Everything in that heavy bag is now in a smartphone that weighs less than a pound. And a greater percentage of the global population owns smartphones than ever owned TVs, cameras, or CD players; it’s undeniable that we’re getting more from less.
This is dematerialization at its best, and McAfee points out its close link to capitalism. Resources cost money, and using fewer resources means spending less money, which means making more money.
Taming the Beasts
For all their merits, though, technology and capitalism left to their own devices don’t yield great outcomes across the board. While tech progress and capitalism go hand in hand, McAfee says, the critical duo that keeps them in check is public awareness (citizens being aware of societal issues and demanding action be taken to address them) coupled with responsive government (responsive to the will of the people in a way that’s effective). His analysis focuses primarily on environmental questions, including pollution and treatment of animals, and he cites the anti-pollution laws passed after the first Earth Day as an example.
In an age when big tech companies arguably have more power and influence over the average person’s decisions than the government does, how might the public awareness/responsive government dynamic shift? We can demand that companies take on more of a stewardship role, but at the end of the fiscal year they’ll still be companies out for a profit. Governments can impose regulations to protect both markets and individuals, but thus far many governments have had trouble keeping up with tech’s pace of advancement.
Work Left to Do
McAfee’s book doesn’t explore this potential hole in his model, but it does acknowledge some of tech’s negative impacts, mainly in the form of what he calls a decrease in “social capital,” or human relationships and connections that lead to trust and reciprocity.
At a time when politics are more polarized than they’ve been in decades and most of us spend the bulk of our days immersed in phones, computers, or TVs, McAfee encourages readers to “work to reverse the increasing disconnection we’re experiencing in many societies and communities” by joining organizations, volunteering with communities in need, and teaching our skills to others. He writes, “It’s important to do these things with members of other tribes—people who we know feel differently from us about important things. And it’s particularly important not to try to win arguments with them […] a lot of debate and discussion increases disconnection. Start by finding common ground.”
People in the most extreme socioeconomic groups—that is, the poor and the wealthy—have gained a lot from globalization, digitization, and the decoupling of resources from economic growth. But there’s a big group of people being left behind, and for humanity as a whole to prosper, we need to do more to catch them up. The middle and lower middle classes in the rich world have seen the smallest gain from the past three decades of economic growth. They’re not happy about it, and their unhappiness has contributed to the election of populist and authoritarian leaders around the world. Unless we want to see our political systems further crumble at the hands of unfit leaders—and deal with the consequences that will come along with that—McAfee believes we must expand our toolkit for turning have-nots into haves.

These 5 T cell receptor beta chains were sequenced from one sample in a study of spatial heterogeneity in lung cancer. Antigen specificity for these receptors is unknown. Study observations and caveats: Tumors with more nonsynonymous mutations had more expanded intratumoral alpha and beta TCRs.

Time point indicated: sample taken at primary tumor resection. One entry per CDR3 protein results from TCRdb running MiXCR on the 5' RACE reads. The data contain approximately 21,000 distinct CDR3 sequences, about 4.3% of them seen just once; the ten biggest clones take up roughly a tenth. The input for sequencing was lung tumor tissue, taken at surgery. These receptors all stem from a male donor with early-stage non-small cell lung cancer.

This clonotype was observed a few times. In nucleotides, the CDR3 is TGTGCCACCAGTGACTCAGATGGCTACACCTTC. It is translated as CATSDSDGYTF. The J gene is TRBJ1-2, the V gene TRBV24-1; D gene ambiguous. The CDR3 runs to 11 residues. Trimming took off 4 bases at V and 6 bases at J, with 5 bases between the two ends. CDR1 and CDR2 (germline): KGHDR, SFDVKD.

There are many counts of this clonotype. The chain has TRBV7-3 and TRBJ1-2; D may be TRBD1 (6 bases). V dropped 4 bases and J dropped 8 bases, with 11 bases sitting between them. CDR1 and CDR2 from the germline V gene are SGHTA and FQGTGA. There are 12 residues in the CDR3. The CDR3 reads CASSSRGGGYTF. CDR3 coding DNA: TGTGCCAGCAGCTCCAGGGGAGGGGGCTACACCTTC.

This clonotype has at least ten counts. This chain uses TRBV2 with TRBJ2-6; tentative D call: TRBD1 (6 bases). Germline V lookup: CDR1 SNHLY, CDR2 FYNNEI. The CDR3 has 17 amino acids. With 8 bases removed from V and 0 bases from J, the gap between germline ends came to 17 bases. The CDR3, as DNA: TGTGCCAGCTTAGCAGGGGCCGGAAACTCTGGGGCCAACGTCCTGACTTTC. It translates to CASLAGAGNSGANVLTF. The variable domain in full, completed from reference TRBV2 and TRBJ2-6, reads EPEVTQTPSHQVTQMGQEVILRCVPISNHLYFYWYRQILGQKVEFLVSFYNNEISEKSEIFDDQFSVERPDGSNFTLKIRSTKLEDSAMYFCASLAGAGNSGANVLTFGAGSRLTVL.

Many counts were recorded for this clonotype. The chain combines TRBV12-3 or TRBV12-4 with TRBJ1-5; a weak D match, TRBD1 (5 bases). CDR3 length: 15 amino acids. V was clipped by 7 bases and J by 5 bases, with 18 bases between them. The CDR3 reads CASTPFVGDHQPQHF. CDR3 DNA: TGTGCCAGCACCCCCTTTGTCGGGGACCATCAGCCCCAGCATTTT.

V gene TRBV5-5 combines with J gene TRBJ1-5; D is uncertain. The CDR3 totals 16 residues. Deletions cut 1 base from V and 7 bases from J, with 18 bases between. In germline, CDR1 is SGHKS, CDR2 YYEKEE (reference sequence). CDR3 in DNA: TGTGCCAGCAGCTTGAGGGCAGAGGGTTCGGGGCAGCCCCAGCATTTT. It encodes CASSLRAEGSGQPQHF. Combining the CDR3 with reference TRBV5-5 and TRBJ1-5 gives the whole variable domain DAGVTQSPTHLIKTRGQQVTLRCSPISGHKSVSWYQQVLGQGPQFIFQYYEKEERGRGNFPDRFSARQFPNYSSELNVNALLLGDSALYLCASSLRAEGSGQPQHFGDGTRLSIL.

And, finally, it’s only the rich world that’s on the cusp of decoupling economic growth from resource consumption. How will we make sure that developing countries don’t repeat our resource-hungry, Earth-befouling mistakes?
For starters, they have no need to do so. Now that mobile phones have already proliferated throughout India and Nigeria, for example, neither country is going to continue laying copper wire for telecommunications. Now that renewable energy is becoming more abundant, cheap, and accessible, countries will look to it for their energy needs rather than coal. Indeed, from energy to agriculture to education, developing nations are leapfrogging right over the West’s long learning curve. McAfee believes capitalism will be sufficient to continue this trend and bring new, clean technologies to low-income countries—but to avoid the same pitfalls the West experienced, we must put pollution inside markets and let companies figure out solutions.
McAfee’s optimism is refreshing, and even contagious; as more of our lives, experiences, and possessions become digitized, it’s hard to argue that we haven’t already surpassed Peak Stuff. But if it’s all going to play out in a way we can be proud of, there’s much work still to be done.
This article originally appeared on Singularity Hub, a publication of Singularity University.